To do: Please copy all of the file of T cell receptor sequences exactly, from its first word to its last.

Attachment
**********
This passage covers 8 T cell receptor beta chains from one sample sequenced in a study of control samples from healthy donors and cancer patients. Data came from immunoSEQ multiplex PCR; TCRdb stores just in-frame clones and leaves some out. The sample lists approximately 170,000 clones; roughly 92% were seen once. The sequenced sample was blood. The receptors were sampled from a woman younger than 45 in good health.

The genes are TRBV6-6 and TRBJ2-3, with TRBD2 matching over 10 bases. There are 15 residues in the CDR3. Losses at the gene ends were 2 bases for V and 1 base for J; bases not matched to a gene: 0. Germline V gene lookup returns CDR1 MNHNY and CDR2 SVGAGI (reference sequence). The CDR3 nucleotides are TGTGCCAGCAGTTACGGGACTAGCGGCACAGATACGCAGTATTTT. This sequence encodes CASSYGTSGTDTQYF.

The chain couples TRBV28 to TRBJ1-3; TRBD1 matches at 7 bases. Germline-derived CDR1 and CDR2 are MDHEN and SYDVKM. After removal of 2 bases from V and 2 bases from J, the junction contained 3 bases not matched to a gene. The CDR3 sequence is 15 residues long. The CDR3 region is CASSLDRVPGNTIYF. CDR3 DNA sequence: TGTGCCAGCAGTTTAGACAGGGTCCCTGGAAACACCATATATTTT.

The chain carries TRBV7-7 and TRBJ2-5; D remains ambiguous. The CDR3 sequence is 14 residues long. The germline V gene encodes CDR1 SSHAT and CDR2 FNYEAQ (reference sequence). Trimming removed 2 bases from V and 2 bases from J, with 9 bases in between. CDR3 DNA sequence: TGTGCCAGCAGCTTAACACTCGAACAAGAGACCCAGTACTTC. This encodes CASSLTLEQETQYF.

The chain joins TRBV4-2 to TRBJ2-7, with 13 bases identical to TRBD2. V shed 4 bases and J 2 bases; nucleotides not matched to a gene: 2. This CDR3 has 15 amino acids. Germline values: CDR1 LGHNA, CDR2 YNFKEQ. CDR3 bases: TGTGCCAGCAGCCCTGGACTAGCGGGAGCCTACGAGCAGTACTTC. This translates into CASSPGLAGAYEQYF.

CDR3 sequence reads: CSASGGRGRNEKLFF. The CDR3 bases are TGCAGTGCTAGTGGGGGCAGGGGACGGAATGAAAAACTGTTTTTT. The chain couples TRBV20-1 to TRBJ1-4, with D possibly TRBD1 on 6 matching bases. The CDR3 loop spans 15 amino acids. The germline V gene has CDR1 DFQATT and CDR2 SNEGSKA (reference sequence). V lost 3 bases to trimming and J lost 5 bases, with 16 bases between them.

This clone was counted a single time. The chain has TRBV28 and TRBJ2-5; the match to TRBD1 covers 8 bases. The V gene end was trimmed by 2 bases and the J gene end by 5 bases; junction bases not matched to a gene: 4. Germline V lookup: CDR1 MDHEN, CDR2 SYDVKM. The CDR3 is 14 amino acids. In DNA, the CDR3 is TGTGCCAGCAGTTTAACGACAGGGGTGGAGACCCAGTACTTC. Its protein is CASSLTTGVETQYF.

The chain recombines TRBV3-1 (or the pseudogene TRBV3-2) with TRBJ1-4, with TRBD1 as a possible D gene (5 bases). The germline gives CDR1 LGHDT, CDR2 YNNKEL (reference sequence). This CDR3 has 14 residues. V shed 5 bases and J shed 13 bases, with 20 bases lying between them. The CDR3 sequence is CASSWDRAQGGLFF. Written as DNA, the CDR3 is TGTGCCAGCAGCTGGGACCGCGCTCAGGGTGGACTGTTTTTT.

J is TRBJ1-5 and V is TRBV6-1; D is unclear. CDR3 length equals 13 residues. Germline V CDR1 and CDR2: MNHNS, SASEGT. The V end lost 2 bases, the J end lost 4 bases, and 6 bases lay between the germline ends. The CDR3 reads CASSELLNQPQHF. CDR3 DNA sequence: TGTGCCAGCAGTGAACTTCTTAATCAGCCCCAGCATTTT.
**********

This passage covers 8 T cell receptor beta chains from one sample sequenced in a study of control samples from healthy donors and cancer patients. Data came from immunoSEQ multiplex PCR; TCRdb stores just in-frame clones and leaves some out. The sample lists approximately 170,000 clones; roughly 92% were seen once. The sequenced sample was blood. The receptors were sampled from a woman younger than 45 in good health.

The genes are TRBV6-6 and TRBJ2-3, with TRBD2 matching over 10 bases. There are 15 residues in the CDR3. Losses at the gene ends were 2 bases for V and 1 base for J; bases not matched to a gene: 0. Germline V gene lookup returns CDR1 MNHNY and CDR2 SVGAGI (reference sequence). The CDR3 nucleotides are TGTGCCAGCAGTTACGGGACTAGCGGCACAGATACGCAGTATTTT. This sequence encodes CASSYGTSGTDTQYF.

The chain couples TRBV28 to TRBJ1-3; TRBD1 matches at 7 bases. Germline-derived CDR1 and CDR2 are MDHEN and SYDVKM. After removal of 2 bases from V and 2 bases from J, the junction contained 3 bases not matched to a gene. The CDR3 sequence is 15 residues long. The CDR3 region is CASSLDRVPGNTIYF. CDR3 DNA sequence: TGTGCCAGCAGTTTAGACAGGGTCCCTGGAAACACCATATATTTT.

The chain carries TRBV7-7 and TRBJ2-5; D remains ambiguous. The CDR3 sequence is 14 residues long. The germline V gene encodes CDR1 SSHAT and CDR2 FNYEAQ (reference sequence). Trimming removed 2 bases from V and 2 bases from J, with 9 bases in between. CDR3 DNA sequence: TGTGCCAGCAGCTTAACACTCGAACAAGAGACCCAGTACTTC. This encodes CASSLTLEQETQYF.

The chain joins TRBV4-2 to TRBJ2-7, with 13 bases identical to TRBD2. V shed 4 bases and J 2 bases; nucleotides not matched to a gene: 2. This CDR3 has 15 amino acids. Germline values: CDR1 LGHNA, CDR2 YNFKEQ. CDR3 bases: TGTGCCAGCAGCCCTGGACTAGCGGGAGCCTACGAGCAGTACTTC. This translates into CASSPGLAGAYEQYF.

CDR3 sequence reads: CSASGGRGRNEKLFF. The CDR3 bases are TGCAGTGCTAGTGGGGGCAGGGGACGGAATGAAAAACTGTTTTTT. The chain couples TRBV20-1 to TRBJ1-4, with D possibly TRBD1 on 6 matching bases. The CDR3 loop spans 15 amino acids. The germline V gene has CDR1 DFQATT and CDR2 SNEGSKA (reference sequence). V lost 3 bases to trimming and J lost 5 bases, with 16 bases between them.

This clone was counted a single time. The chain has TRBV28 and TRBJ2-5; the match to TRBD1 covers 8 bases. The V gene end was trimmed by 2 bases and the J gene end by 5 bases; junction bases not matched to a gene: 4. Germline V lookup: CDR1 MDHEN, CDR2 SYDVKM. The CDR3 is 14 amino acids. In DNA, the CDR3 is TGTGCCAGCAGTTTAACGACAGGGGTGGAGACCCAGTACTTC. Its protein is CASSLTTGVETQYF.

The chain recombines TRBV3-1 (or the pseudogene TRBV3-2) with TRBJ1-4, with TRBD1 as a possible D gene (5 bases). The germline gives CDR1 LGHDT, CDR2 YNNKEL (reference sequence). This CDR3 has 14 residues. V shed 5 bases and J shed 13 bases, with 20 bases lying between them. The CDR3 sequence is CASSWDRAQGGLFF. Written as DNA, the CDR3 is TGTGCCAGCAGCTGGGACCGCGCTCAGGGTGGACTGTTTTTT.

J is TRBJ1-5 and V is TRBV6-1; D is unclear. CDR3 length equals 13 residues. Germline V CDR1 and CDR2: MNHNS, SASEGT. The V end lost 2 bases, the J end lost 4 bases, and 6 bases lay between the germline ends. The CDR3 reads CASSELLNQPQHF. CDR3 DNA sequence: TGTGCCAGCAGTGAACTTCTTAATCAGCCCCAGCATTTT.